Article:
MacBook Air with inbuilt camera - opening the possibility of FaceTime

FaceTime could even be used as the standard way to video-chat between two Macs, or between two (future) iPads or (future) iPod touch devices (over Wi-Fi). Extending FaceTime to these additional Macintosh-based devices will ensure that millions of such devices owned by millions of people are already ready for this feature, helping to establish this feature, while ensuring that the feature-implementation is controlled by Apple in its (usual) clean/simple/unbloated and optimized ways.

Also, although FaceTime is being pitched as a way to do video-calling, I see FaceTime also being heavily used for what I call real-time opinion solicitation. When people will be doing shopping (clothes, footwear, gadgets, ornaments, etc.), they'll increasingly be calling up their colleagues/friends/relatives to solicit opinion on the thing they're thinking of buying.

Tuesday, July 13, 2010

Usefulness of a power-backup system can be increased using CFLs

By installing CFLs on a home's power-backup system ("inverter" or "UPS") - instead of the typical fluorescent tube lamps or incandescent light bulbs - one can increase the number of illuminating lamps that can be installed on the backup system, and thus serve a higher number of rooms in the home, without sacrificing on the amount of illumination and without putting extra load on the UPS.

I realized this when I got an 800 VA UPS installed in my home a few weeks back.

Monday, July 5, 2010

India lacks a fully modular DTH (DBS) TV service

At my home, we have a regular wired cable service provided to us by a local cablewalla. We pay INR 300 per month (total) for cable connection to two television sets (one on the ground floor, and the other on the first floor). We're four people in the home (one family) and the cablewalla knows this, so he doesn't charge us separately for the two TV sets.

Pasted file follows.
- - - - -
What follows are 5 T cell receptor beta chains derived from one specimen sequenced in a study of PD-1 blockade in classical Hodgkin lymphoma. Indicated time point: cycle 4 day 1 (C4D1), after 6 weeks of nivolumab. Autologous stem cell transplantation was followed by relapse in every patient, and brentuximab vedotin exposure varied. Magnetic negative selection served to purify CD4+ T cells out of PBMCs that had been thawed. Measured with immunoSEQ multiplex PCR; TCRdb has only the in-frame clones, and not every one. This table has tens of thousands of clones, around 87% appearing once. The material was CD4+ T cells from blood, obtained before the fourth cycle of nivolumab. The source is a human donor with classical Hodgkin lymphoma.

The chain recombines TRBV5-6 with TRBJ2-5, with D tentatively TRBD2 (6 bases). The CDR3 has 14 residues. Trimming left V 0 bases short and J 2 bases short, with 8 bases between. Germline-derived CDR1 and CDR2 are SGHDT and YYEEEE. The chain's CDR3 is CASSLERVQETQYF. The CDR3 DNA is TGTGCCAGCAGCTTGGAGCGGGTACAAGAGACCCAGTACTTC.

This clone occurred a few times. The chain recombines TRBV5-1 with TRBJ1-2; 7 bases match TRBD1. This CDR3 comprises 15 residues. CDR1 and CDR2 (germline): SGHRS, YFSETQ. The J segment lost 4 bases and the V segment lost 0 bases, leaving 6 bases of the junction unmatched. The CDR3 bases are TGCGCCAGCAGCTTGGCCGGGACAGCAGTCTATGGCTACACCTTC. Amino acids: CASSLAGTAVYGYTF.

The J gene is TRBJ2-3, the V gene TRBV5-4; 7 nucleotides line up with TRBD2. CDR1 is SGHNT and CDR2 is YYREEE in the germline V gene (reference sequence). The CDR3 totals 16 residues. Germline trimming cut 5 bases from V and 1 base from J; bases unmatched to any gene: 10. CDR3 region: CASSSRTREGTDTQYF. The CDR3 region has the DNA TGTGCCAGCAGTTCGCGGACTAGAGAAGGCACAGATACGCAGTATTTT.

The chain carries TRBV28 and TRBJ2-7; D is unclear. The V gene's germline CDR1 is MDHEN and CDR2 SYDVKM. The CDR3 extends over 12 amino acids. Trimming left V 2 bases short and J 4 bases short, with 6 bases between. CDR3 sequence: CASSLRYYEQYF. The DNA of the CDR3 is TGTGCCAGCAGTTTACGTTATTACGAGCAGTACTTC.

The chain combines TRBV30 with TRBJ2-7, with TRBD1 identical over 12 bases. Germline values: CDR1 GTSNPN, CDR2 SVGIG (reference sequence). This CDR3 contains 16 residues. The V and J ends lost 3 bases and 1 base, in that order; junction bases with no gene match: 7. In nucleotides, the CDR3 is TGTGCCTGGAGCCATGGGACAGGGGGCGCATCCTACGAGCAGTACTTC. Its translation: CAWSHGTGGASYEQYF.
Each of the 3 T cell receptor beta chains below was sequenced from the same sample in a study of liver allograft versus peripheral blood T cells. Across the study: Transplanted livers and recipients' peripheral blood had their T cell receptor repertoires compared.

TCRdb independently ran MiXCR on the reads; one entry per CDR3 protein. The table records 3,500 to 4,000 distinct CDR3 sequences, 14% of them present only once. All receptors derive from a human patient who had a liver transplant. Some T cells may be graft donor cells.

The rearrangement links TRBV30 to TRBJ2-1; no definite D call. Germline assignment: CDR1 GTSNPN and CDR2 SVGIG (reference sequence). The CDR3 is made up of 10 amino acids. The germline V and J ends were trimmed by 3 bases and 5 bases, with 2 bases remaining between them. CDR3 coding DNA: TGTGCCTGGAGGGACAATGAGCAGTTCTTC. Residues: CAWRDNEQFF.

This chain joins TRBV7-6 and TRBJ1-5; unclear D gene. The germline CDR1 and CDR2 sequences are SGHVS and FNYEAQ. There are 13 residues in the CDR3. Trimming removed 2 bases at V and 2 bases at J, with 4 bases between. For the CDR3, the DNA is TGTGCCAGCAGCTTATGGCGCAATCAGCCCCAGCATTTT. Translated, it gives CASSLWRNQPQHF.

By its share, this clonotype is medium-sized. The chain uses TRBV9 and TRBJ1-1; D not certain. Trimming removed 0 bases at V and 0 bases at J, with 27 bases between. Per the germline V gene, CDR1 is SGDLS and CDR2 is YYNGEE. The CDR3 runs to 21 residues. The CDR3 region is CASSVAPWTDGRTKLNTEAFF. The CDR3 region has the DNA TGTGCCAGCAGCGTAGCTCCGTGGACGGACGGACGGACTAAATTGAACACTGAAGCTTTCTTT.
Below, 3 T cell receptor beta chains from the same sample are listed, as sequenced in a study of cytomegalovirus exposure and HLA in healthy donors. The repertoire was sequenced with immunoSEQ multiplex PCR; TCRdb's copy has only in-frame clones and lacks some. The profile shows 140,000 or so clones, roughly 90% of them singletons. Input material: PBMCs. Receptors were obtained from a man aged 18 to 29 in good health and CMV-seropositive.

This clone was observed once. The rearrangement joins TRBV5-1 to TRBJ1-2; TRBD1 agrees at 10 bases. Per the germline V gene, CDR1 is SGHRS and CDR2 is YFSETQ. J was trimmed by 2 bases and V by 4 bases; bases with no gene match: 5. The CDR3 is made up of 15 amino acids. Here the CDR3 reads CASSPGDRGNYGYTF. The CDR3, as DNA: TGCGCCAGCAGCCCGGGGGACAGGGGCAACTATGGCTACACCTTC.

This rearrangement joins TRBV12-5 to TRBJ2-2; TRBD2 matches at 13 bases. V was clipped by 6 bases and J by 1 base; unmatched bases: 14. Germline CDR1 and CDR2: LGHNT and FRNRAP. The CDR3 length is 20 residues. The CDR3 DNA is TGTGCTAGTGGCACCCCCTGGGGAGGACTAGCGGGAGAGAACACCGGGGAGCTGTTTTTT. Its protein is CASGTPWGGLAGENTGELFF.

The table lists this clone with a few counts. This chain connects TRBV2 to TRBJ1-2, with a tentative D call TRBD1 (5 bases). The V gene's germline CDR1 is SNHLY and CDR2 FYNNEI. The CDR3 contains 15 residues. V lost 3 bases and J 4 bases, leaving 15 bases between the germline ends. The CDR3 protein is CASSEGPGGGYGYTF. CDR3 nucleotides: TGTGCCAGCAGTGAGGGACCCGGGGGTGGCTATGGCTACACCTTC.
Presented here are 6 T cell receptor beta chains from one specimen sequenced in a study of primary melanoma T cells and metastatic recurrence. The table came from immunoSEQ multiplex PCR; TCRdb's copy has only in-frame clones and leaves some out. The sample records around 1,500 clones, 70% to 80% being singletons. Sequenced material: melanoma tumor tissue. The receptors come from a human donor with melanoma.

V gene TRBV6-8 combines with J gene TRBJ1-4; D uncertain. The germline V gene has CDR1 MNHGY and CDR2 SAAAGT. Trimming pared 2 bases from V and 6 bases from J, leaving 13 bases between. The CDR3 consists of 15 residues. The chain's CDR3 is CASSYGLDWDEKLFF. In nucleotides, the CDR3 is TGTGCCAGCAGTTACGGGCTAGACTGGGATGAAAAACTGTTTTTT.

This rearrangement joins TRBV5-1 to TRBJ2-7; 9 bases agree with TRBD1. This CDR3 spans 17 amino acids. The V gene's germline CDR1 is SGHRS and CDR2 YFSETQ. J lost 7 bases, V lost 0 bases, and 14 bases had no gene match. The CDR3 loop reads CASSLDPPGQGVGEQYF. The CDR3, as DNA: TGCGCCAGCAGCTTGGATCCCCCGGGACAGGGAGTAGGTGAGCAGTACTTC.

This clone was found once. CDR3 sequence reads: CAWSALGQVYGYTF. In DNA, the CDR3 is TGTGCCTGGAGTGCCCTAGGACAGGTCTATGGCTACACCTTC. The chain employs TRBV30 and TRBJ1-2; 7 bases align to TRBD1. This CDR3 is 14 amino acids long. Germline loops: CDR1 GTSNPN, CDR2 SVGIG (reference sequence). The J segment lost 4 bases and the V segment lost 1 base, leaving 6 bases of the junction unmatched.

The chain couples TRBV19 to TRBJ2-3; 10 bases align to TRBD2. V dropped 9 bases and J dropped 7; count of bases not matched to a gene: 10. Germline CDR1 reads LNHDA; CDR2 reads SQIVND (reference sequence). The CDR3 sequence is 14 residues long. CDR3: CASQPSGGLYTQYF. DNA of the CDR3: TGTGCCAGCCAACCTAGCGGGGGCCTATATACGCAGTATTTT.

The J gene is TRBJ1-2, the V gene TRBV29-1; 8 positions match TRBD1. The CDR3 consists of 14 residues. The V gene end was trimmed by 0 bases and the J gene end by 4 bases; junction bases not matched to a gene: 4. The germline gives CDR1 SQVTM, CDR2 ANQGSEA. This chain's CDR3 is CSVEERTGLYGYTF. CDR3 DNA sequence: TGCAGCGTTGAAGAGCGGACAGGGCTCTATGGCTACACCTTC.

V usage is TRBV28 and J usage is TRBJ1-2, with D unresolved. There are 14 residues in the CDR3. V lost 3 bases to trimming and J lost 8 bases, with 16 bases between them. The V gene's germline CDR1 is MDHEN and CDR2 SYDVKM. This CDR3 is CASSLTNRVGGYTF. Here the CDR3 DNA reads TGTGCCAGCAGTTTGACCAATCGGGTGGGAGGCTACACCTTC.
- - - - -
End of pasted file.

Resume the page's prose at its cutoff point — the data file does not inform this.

His service is just okay, as in
  1. We get nearly every channel (but not all)
  2. The signal is generally available (but sometimes not)
  3. The clarity is just OK (not great though)
I was contemplating switching to DTH service available in India (from Airtel, DishTV, Reliance, Tata, et al.). To my dismay, after conducting some research I realized that at present, I cannot get all the channels that I want on both the television sets for a total of INR 300 (or even 400) per month using DTH service. What a shame!

There is no ready-made package available that fits my needs, nor was I able to create a customized package (using various combinations of the individual packages and add-on packs provided by the service providers). I was surprised and I realized that even though these service providers have ready-to-consume packages priced as low as INR ~125 per month, there is no way in which I can get all the channels that I want on both the TVs and pay a total of INR 300-400 per month.

Which channels do I want? Using this list (by Airtel) as a reference, I want all of these channels, and only these channels: 9X, 9X Music, Aaj Tak, Animal Planet, Animax, AXN, B4U Music, BBC, Bindaas, Bindaas Movies, Cartoon Network, Channel V, CNBC Awaaz, CNBC TV18, CNN, CNN IBN, Colors, DD1, DD News, DD Punjabi, DD Sports, Discovery, Discovery Travel & Living, Disney, ESPN, ET Now, ETC Punjabi, Fashion TV, HBO, Headlines Today, History Channel, Homeshop 18, Hungama, IBN 7, India TV, MGM, MTV, National Geographic, NDTV 24x7, NDTV Good Times, NDTV Imagine, NDTV India, NDTV Profit, NEO Cricket, NEO Sports, News 24, Nick, PIX, Pogo, PTC News, PTC Punjabi, Russia Today, SAB TV, Sahara Filmy, Sahara ONE, SET MAX, Sony, Star Cricket, Star Gold, Star Movies, Star News, Star ONE, Star Plus, Star Sports, Star Utsav, Star World, TEN Sports, Times NOW, UTV Hindi Movies, WB, Zee Business, Zee Cafe, Zee Cinema, Zee News, Zee Punjabi, Zee Sports, Zee Studio, Zee Trendz, Zee TV, Zoom

That adds up to 80 channels, less than the 93 channels in Airtel's cheapest package (Super Value Pack at INR 115 + taxes per month). Even if the higher individual cost of many of the channels in my list is taken into account, the total cost of these 80 channels shouldn't exceed INR 200-250 a month. A reasonable INR 100-150 for the second TV should allow me to have all my channels on both the TVs for INR 300-400 a month.

What's disappointing is that currently none of the DTH service providers in India allow a customer to pick only the channels he wants. One is forced to have pointless and undesired channels which one does not need or want, and pay for these. A possible reason for this is that some media companies price and sell their channels in groups/packs, rather than individually, making it impossible for DTH providers to allow these to be picked individually.

To summarize, it's both sad and alarming that an Indian customer can't pick only the specific channels he wants and pay just for these. Perhaps a future DTH operator will use this as a differentiating factor. Till then, I'm stranded with the local cablewalla.